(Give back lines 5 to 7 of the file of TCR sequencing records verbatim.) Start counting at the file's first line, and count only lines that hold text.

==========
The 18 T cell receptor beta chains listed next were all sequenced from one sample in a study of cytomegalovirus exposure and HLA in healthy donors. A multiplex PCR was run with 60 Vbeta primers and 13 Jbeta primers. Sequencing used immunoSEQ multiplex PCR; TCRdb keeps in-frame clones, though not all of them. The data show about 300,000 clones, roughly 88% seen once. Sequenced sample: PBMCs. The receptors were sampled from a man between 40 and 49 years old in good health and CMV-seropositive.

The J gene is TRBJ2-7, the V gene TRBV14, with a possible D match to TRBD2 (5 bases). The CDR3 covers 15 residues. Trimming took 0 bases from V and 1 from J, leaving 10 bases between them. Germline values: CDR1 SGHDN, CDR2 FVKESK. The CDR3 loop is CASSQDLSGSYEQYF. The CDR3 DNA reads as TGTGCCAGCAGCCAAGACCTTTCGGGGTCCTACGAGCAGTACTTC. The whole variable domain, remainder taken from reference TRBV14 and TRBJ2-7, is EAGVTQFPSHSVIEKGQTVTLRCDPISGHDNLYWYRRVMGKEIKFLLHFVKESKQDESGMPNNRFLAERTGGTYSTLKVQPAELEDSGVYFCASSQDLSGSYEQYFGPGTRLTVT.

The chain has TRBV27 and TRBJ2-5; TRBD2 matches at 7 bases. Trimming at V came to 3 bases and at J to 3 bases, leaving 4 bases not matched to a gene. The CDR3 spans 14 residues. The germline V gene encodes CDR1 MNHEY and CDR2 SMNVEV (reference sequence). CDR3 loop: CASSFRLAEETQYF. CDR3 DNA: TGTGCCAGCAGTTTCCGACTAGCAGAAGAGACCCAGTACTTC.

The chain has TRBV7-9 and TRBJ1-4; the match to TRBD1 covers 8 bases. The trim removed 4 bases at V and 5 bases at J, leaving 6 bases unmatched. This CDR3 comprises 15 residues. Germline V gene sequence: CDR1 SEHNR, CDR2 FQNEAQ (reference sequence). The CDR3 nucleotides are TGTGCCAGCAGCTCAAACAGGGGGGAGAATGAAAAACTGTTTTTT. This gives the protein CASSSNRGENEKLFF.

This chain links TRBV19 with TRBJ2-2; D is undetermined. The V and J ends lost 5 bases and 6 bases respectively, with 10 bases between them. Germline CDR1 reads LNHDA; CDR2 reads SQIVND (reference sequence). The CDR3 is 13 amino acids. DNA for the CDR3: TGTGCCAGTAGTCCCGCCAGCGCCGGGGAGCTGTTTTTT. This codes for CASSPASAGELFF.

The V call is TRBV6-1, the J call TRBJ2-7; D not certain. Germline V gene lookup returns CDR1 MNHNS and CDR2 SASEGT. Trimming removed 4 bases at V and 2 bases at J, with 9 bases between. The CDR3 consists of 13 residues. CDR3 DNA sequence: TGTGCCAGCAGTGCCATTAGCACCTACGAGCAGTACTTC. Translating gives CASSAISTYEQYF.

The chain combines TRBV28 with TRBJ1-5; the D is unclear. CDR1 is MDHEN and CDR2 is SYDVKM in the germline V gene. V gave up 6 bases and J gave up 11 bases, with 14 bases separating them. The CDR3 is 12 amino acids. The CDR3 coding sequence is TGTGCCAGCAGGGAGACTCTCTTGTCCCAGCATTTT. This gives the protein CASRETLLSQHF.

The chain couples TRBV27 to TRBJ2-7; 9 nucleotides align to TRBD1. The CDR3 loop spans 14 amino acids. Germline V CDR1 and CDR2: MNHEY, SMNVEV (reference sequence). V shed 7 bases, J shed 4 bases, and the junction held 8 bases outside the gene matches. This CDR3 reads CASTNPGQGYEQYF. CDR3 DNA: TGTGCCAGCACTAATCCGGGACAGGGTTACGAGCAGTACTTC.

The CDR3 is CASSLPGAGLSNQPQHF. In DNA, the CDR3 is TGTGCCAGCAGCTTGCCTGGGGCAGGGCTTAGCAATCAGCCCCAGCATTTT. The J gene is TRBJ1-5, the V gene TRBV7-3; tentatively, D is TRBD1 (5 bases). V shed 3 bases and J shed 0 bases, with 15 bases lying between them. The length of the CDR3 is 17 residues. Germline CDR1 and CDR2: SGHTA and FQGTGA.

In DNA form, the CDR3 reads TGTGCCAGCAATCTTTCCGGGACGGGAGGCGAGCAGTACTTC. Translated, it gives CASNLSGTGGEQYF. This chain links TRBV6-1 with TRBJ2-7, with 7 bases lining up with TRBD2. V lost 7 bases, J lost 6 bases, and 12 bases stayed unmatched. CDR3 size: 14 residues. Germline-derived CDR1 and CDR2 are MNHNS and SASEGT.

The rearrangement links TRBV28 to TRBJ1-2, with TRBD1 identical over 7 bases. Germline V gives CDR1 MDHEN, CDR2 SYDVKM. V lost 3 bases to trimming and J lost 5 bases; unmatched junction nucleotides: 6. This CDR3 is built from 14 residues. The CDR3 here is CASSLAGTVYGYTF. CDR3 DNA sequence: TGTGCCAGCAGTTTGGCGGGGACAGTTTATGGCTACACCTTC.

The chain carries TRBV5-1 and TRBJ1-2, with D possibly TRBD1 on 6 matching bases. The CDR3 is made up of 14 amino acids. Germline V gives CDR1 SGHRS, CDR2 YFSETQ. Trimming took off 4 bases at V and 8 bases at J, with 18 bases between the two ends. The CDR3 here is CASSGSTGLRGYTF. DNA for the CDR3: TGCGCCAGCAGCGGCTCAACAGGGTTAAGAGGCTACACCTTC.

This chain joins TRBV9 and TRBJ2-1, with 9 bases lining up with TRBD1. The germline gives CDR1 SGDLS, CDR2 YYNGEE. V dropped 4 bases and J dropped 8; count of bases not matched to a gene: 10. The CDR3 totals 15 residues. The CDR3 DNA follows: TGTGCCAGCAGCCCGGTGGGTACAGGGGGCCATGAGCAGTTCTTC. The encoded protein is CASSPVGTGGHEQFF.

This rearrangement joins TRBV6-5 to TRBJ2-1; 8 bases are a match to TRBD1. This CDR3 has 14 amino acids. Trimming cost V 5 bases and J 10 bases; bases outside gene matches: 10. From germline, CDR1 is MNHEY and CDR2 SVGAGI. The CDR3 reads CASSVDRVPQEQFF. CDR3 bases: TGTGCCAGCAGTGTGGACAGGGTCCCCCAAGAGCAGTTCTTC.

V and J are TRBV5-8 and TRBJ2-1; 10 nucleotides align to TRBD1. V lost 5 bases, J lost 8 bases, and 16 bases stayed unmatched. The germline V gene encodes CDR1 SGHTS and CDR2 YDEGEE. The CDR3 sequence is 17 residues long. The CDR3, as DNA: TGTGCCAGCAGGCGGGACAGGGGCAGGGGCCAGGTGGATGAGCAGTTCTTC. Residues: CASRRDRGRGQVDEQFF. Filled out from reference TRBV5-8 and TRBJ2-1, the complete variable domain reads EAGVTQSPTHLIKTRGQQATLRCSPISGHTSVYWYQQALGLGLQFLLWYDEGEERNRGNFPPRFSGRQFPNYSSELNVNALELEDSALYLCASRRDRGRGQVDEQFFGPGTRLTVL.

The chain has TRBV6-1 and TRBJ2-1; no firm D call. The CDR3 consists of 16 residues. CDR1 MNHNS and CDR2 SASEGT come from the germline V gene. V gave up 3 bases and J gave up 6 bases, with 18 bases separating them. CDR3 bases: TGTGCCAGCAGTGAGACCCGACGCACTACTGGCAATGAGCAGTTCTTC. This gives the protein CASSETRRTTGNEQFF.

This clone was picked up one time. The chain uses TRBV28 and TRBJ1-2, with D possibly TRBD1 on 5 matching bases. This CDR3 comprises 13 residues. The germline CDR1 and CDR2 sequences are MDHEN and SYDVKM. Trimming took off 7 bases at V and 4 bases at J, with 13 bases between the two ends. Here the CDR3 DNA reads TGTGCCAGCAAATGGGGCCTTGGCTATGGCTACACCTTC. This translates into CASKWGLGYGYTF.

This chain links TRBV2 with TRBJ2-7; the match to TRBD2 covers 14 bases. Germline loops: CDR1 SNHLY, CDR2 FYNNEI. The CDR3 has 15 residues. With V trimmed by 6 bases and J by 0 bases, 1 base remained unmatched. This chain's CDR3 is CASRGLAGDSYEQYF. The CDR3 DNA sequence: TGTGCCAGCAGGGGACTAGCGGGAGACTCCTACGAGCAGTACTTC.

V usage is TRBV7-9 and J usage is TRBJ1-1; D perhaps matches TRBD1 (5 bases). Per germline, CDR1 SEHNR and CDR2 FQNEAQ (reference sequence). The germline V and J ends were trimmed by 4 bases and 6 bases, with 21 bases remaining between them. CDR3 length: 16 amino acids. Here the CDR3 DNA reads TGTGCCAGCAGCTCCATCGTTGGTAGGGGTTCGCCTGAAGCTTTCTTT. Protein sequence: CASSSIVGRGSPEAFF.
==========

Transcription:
This chain links TRBV19 with TRBJ2-2; D is undetermined. The V and J ends lost 5 bases and 6 bases respectively, with 10 bases between them. Germline CDR1 reads LNHDA; CDR2 reads SQIVND (reference sequence). The CDR3 is 13 amino acids. DNA for the CDR3: TGTGCCAGTAGTCCCGCCAGCGCCGGGGAGCTGTTTTTT. This codes for CASSPASAGELFF.

The V call is TRBV6-1, the J call TRBJ2-7; D not certain. Germline V gene lookup returns CDR1 MNHNS and CDR2 SASEGT. Trimming removed 4 bases at V and 2 bases at J, with 9 bases between. The CDR3 consists of 13 residues. CDR3 DNA sequence: TGTGCCAGCAGTGCCATTAGCACCTACGAGCAGTACTTC. Translating gives CASSAISTYEQYF.

The chain combines TRBV28 with TRBJ1-5; the D is unclear. CDR1 is MDHEN and CDR2 is SYDVKM in the germline V gene. V gave up 6 bases and J gave up 11 bases, with 14 bases separating them. The CDR3 is 12 amino acids. The CDR3 coding sequence is TGTGCCAGCAGGGAGACTCTCTTGTCCCAGCATTTT. This gives the protein CASRETLLSQHF.